This is why we felt it so important to bring our Holy Supper tradition out of obscurity and back into the spotlight. Our family is Ruthenian, from the village of Osadne in Slovakia, and so my family's Christmas Eve table looks like the one I'm about to describe. Another Byzantine family may have a similar menu, and similar customs but they may notice a few variations in their particular traditions. For example, my husband's family is from a village about 30 minutes west of Osadne and although their dinner is quite similar to ours, there are a few little differences even among us! Even families from the same town may differ in their customs; its all okay!! The important elements will be there, all pointing to the newborn savior. Just to give you a glimpse, especially if your own family isn't used to this beautiful custom, let me show you how our family's Christmas Eve dinner looks:


When i was a child, we would arrive at my grandparents' house on Christmas Eve and immediately we children would be given the important task of gathering by the window in the sitting room to look for the very first star. When we found it, we would inform the grown-ups, and that was the signal that the meal could then begin. It amuses me now, as a mother myself, that our ancestors were so cunning, keeping the children out from underfoot in this way! The blessed candle, set in the center of the table to signify the appearance of the star of Bethlehem, could then be lit and my Grandfather would say the blessing and offer a toast in honor of both the past year and the coming one as well. The table was always simply adorned, being a fast day after all, spread with a white tablecloth to remind us of the swaddling clothes of the Baby Jesus. Every year my grandmother would point out that we had no straw, which was customary to reflect the holy stable where Christ was born. When she was only a baby, her father had accidentally lit the straw on fire one Christmas Eve and burned their little house down...she had a phobia about that ever since, so no straw for our family. The little fruits, nuts, and candy should have been hidden under the straw, instead of lying right out on the table, but of course, we still understood that these were to symbolize the gifts of the magi and we children weren't to touch them until after the supper had ended. A round loaf of bread, shaped just like the holy bread that is taken to church and offered for consecration, was then broken and passed around the table accompanied by a little tray of chopped garlic, signifying the bitterness of life, and a jar of honey, signifying its sweetness. As it was passed along, conversation would begin about the sweet and the bitter events that the family had endured over the past year. When this was done, the rest of the dishes were passed as well, all of them without meat or dairy, according to the fasting custom of the Church. Among these dishes were pirohi, filled with potato or cabbage, mashed peas, mashed red beans, sauerkraut and mushrooms (usually popinki that we had gathered from the woods ourselves during the previous fall), stewed prunes, boiled potatoes and some bobalki made of leftover dough, some of which was boiled like noodles with the pirohi, and some which were baked and tossed with honey and poppy seeds and a little bit of whiskey. We liked those. Then there was a dish that my grandmother told us about, but was always missing from our family table. It was a dish known as kutjia, made of boiled wheat or rice, with fruits and nuts and poppy seeds. This was served in her home as a child as well, but she associated the dish with sad memories of lost family members and the memory of it affected her so much that she always decided not to make it. My husband's family served fish at their Holy Supper while mine did not, and they were much less strict about the fasting regulations and served a cream sauce with their pirohi and butter as well. As I mentioned, each family keeps the tradition a bit differently.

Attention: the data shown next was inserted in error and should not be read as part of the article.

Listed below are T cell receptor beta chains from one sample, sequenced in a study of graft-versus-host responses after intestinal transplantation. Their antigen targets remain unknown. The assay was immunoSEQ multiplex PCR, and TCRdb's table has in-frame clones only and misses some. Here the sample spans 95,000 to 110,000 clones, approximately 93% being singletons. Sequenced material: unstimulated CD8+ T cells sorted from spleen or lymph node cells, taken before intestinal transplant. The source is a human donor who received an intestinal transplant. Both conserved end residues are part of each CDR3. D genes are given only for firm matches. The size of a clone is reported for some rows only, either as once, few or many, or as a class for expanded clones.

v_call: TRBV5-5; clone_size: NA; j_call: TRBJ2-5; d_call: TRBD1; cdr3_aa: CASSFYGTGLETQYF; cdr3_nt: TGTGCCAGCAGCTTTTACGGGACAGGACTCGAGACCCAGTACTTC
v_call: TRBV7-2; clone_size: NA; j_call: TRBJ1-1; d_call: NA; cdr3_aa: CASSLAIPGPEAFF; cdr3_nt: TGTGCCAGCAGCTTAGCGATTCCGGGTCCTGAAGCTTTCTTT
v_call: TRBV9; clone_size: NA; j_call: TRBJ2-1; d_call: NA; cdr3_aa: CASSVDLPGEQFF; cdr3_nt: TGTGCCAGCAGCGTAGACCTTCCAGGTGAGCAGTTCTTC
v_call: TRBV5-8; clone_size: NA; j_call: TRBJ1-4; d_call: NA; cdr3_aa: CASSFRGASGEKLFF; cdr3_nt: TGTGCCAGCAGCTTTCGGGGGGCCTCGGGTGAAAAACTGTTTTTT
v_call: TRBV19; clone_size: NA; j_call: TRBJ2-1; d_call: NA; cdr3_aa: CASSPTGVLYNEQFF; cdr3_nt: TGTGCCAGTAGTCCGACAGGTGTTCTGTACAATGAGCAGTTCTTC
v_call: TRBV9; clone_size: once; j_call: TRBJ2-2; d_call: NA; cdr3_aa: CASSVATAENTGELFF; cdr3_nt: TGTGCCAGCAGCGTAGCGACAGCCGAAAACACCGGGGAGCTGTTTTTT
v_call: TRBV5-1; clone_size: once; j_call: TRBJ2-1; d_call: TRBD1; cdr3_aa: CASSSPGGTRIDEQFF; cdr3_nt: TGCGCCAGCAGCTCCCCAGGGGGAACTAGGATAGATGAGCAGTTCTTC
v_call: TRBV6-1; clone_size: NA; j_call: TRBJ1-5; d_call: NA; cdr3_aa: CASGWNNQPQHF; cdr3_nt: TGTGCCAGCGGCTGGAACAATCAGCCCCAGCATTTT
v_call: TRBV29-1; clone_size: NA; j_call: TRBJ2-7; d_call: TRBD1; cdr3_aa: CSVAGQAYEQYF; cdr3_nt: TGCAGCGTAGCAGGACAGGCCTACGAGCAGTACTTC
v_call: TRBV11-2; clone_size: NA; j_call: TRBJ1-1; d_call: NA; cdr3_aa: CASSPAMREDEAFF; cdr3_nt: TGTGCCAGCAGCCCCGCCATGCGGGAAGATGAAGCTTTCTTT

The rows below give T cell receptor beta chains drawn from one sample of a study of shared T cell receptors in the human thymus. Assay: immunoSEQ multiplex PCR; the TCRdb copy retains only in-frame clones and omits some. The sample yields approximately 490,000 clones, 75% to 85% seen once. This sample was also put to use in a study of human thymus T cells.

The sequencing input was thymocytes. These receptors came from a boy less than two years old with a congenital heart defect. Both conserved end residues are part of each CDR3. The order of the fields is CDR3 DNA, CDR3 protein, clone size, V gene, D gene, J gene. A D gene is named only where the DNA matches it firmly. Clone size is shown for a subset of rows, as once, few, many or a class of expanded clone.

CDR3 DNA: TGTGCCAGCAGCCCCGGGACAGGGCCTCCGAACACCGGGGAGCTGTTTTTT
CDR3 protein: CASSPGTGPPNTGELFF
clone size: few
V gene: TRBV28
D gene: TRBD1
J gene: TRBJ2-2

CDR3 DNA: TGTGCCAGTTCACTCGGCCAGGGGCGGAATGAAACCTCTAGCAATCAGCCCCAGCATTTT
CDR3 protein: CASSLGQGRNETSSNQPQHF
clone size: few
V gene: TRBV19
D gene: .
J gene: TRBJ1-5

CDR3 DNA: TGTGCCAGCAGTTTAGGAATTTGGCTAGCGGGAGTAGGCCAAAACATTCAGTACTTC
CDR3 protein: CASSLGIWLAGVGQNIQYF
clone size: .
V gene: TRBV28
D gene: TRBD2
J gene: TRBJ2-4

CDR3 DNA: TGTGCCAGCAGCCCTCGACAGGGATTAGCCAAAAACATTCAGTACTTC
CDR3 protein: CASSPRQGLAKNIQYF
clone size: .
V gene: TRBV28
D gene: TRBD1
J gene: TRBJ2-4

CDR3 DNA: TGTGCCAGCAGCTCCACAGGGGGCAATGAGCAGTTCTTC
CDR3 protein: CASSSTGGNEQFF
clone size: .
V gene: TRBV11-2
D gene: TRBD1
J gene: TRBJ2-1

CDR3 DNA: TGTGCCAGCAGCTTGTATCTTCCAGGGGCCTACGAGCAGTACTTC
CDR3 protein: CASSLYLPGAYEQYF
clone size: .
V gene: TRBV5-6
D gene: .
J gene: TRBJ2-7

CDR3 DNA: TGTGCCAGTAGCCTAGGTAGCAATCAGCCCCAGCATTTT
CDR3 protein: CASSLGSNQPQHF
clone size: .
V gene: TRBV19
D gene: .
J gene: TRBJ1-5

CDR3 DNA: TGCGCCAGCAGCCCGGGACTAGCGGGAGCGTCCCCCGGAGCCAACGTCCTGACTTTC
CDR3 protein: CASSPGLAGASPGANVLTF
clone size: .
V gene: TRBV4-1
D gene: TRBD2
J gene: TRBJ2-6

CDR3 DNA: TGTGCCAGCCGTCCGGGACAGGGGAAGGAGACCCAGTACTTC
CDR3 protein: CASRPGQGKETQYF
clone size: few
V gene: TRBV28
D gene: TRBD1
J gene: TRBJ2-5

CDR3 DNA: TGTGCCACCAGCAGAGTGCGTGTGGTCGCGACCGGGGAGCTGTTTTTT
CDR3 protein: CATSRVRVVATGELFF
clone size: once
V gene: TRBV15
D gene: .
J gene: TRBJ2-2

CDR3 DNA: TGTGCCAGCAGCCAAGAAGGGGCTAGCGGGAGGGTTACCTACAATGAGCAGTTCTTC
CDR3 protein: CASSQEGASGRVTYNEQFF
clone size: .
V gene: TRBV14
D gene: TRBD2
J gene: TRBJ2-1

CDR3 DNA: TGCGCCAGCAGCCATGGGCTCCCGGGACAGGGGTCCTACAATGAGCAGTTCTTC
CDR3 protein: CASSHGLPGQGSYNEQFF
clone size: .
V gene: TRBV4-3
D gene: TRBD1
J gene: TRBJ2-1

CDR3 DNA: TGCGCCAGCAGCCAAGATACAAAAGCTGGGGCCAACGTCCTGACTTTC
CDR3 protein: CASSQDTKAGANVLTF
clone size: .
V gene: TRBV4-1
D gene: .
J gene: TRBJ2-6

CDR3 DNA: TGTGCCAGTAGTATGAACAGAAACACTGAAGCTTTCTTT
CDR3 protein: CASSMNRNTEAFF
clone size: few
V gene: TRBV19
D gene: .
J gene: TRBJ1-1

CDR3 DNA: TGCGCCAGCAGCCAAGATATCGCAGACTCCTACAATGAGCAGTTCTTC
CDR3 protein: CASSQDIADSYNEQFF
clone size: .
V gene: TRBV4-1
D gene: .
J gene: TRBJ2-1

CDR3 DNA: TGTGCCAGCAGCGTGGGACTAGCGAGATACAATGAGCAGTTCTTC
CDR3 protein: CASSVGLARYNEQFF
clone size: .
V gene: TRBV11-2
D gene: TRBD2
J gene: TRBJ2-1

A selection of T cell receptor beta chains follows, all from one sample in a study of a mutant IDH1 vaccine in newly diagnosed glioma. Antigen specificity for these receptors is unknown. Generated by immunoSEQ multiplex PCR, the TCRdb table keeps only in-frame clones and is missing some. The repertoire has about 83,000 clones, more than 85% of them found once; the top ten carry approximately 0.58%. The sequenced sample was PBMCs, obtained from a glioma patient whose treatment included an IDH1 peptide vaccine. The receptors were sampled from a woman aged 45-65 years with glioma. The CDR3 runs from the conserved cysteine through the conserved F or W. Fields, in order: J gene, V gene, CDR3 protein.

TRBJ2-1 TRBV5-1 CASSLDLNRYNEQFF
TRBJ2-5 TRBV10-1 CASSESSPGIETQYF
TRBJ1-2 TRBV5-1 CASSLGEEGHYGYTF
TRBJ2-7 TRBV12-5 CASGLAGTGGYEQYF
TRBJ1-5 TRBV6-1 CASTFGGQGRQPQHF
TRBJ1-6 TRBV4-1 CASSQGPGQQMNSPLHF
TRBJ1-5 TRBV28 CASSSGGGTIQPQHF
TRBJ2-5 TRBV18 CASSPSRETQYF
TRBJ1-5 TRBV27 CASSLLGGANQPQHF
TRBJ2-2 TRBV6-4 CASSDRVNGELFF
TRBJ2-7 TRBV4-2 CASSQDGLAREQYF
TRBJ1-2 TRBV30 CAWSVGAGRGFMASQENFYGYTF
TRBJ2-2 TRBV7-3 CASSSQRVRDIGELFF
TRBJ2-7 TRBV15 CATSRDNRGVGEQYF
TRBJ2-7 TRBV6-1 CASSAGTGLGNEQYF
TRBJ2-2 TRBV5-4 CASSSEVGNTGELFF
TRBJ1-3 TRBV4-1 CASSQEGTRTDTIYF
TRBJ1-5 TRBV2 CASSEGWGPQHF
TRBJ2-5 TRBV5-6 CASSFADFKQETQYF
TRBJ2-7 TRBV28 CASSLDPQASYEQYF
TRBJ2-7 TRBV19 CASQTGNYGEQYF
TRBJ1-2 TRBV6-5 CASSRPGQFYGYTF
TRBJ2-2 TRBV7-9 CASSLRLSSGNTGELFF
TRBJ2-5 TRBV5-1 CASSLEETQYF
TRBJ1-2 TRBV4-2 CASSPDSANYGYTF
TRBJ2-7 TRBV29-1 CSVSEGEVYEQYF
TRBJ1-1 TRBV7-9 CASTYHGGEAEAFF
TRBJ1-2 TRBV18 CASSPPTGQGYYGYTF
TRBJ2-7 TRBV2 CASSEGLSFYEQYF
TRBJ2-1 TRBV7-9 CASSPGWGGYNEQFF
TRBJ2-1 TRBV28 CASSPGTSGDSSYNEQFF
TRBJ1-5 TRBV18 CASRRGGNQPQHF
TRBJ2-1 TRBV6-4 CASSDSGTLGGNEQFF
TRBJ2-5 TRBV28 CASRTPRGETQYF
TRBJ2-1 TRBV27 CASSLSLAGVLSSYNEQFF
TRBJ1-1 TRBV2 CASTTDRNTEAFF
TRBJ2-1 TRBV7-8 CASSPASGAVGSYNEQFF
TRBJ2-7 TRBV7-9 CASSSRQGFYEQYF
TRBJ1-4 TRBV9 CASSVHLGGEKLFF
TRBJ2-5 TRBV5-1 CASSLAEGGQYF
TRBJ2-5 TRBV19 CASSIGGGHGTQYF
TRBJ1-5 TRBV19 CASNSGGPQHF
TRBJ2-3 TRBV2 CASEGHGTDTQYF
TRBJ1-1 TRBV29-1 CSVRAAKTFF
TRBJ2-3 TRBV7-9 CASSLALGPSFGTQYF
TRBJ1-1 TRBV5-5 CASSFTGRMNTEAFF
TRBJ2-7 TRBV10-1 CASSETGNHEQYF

I remember the superstitions that my grandparents held about the meal as well that may or may not be observed in every family. Nobody could leave the table after the candle was lit for fear they wouldn't be at the next meal; everyone had to try a small bite of every dish so that food would not be scarce in the coming year; and when the candle was blown out, by the youngest child,when supper had ended the smoke must go straight up. If it drifted toward a certain poor soul, he would not see the next Christmas! Imagine the anxiety!


The variations of the traditional Slavic Holy Supper must be endless by now, but the central theme, that of celebrating the coming of the Savior universally remains. The families in our ECF program were deeply inspired by our gathering and many told me that they intended to restore the custom in their own families. Many were eager to learn about the tradition who had never seen it before, and all were touched by the warmth generated by the simple act of sharing the meal, but even more so by the symbolic gestures that all pointed to the profound reason for the celebration...which is what Christmas is really all about.